On World Environmental Day, United Nations (UN) Secretary-General Ban Ki-moon underscored that sustainable energy is the golden thread that links poverty eradication, equitable economic growth and a healthy environment.
Speaking today (5 June)at the first annual Sustainable Energy for All forum, Ban pointed out three goals for 2030: “universal access to modern energy services. Double the global rate of improvement in energy efficiency. Twice as much renewable energy in the global energy mix. Our efforts so far show that these objectives are realistic. Our focus now must be to achieve them.”
He said this can bring us closer to our goals of universal energy and a life of dignity and opportunity for all.
Ban said “along with its campaign on energy and women’s and children’s health, the Decade can bring us closer to our goals of universal energy and a life of dignity and opportunity for all. Modern energy services are the key to changing people’s quality of life.”
He noted how modern energy services are key to changing people’s quality of life, including how clinics can store life-saving vaccines and how children can study after dark.
Ban also said that he saw this forum as an annual meeting place for the global energy community. “Here we can assess progress, inspire each other and mobilize new partners. Here we can shape a new energy future. That future starts now.”
The Secretary-General said that at his climate summit in September, he counts on all to deliver new and expanded commitments and partnerships that will transform the global energy landscape.
Also today, the head of this energy initiative said that the energy demand will increase 60 percent or more in the next decade and a half.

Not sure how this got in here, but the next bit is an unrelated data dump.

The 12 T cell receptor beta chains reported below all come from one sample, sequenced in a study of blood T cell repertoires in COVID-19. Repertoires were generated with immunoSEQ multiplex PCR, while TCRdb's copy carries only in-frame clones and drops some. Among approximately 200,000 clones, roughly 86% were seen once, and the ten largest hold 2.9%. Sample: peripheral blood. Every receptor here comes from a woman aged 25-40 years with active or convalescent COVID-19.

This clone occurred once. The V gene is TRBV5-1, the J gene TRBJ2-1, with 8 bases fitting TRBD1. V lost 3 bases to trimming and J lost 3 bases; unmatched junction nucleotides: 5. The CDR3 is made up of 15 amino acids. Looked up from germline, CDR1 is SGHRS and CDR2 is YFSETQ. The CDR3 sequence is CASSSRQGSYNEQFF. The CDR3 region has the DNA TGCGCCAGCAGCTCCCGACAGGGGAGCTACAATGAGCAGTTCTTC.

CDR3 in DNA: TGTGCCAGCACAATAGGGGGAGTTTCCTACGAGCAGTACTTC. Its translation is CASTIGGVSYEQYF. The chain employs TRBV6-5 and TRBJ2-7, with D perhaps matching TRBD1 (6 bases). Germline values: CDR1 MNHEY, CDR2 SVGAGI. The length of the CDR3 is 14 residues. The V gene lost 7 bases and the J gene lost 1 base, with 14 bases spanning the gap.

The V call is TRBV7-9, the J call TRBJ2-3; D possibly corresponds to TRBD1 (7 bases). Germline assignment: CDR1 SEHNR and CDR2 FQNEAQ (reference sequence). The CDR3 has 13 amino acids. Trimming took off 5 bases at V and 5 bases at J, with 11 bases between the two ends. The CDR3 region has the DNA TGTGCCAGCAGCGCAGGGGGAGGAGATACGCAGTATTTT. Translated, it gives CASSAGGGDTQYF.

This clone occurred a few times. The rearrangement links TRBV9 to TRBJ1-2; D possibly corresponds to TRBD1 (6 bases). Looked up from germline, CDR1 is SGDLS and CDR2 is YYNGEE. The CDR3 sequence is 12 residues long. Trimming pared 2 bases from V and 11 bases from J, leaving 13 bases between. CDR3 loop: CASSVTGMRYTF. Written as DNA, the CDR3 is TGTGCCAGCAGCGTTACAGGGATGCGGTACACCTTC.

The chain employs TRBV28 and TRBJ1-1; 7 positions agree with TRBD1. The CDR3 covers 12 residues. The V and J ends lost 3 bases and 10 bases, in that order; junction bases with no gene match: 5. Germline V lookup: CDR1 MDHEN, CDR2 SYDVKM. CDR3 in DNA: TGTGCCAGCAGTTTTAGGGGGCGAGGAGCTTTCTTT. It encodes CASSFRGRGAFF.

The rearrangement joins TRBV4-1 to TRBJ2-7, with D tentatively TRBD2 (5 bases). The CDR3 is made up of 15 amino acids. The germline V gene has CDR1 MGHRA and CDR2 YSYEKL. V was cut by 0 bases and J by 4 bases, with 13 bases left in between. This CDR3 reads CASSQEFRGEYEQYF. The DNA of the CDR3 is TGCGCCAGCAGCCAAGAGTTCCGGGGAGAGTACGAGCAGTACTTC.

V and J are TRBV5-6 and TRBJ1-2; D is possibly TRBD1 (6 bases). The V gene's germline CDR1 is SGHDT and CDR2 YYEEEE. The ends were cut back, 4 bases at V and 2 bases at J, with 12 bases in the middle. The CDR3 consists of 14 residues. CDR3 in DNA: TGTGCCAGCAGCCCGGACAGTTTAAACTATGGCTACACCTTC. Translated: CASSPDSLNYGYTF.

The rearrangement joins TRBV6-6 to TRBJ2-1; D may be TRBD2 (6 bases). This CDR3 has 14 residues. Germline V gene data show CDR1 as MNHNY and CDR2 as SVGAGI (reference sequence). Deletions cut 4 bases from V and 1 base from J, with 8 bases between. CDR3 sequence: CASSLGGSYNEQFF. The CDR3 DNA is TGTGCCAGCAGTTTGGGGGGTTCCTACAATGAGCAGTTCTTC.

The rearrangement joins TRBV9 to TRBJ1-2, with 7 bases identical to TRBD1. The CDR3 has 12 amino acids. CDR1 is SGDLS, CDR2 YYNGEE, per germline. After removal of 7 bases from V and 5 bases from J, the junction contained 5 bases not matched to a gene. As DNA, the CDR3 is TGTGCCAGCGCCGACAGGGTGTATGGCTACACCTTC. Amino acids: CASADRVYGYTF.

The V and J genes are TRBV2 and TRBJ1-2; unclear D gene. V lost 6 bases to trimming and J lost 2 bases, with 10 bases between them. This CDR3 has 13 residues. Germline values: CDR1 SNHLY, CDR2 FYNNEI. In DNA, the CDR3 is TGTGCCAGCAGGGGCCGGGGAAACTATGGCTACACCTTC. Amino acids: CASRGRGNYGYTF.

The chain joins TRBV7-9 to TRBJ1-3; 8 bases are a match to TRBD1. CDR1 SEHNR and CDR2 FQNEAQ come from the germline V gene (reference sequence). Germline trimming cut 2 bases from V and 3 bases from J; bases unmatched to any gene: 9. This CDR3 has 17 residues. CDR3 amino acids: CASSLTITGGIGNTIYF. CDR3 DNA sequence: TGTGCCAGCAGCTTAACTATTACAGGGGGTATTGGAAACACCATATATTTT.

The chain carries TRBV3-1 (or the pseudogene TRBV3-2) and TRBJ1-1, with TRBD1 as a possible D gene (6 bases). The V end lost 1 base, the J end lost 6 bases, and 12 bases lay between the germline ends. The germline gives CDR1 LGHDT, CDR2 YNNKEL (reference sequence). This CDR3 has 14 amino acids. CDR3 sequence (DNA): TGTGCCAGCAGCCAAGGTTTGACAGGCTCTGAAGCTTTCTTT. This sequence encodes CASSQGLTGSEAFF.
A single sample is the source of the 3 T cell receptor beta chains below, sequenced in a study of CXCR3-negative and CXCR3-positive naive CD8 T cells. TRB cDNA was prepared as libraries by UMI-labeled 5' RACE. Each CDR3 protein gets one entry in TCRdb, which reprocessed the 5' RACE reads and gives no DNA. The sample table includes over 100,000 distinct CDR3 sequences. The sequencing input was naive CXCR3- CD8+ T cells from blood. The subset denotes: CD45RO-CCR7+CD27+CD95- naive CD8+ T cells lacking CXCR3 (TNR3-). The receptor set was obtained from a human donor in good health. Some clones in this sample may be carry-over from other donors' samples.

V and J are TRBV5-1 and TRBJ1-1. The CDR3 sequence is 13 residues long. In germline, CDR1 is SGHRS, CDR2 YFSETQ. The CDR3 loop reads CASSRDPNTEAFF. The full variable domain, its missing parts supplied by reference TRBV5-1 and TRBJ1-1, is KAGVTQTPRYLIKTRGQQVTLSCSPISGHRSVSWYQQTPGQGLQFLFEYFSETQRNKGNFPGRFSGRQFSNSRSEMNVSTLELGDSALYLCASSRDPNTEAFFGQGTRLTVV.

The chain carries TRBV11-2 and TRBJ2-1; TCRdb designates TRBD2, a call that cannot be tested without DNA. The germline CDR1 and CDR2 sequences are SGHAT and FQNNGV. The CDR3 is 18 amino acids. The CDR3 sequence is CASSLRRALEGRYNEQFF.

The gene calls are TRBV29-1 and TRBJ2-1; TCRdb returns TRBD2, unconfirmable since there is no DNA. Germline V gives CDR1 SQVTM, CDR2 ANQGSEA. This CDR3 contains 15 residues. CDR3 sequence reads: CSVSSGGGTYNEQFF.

He added “in some locations around the world, energy demand will double and to meet that energy demand and at the same time deal with greenhouse gas emissions is going to be a major challenge.”
Yumkella pointed out the issue of deforestation.
He said it’s “partly why the theme for the first two years of the decade for sustainable for all is focusing on energy, women and children’s health and part of that dimension is we have 4.3 million people dying every year because of household air pollution from the use of firewood, charcoal and cow dung; and we believe if we can bring clean cooking solutions we don’t only save lives, we also help to reduce deforestation.”
This year’s theme for World Environmental Days is “Raise your voice, not the sea level.”
UNEP (United Nations Environmental Programme) says that climate change-induced sea-level rise in the world’s 52 small island nations continues to be the most pressing threat to their environment and socio-economic development; with annual losses at the trillions of dollars due to increased vulnerability.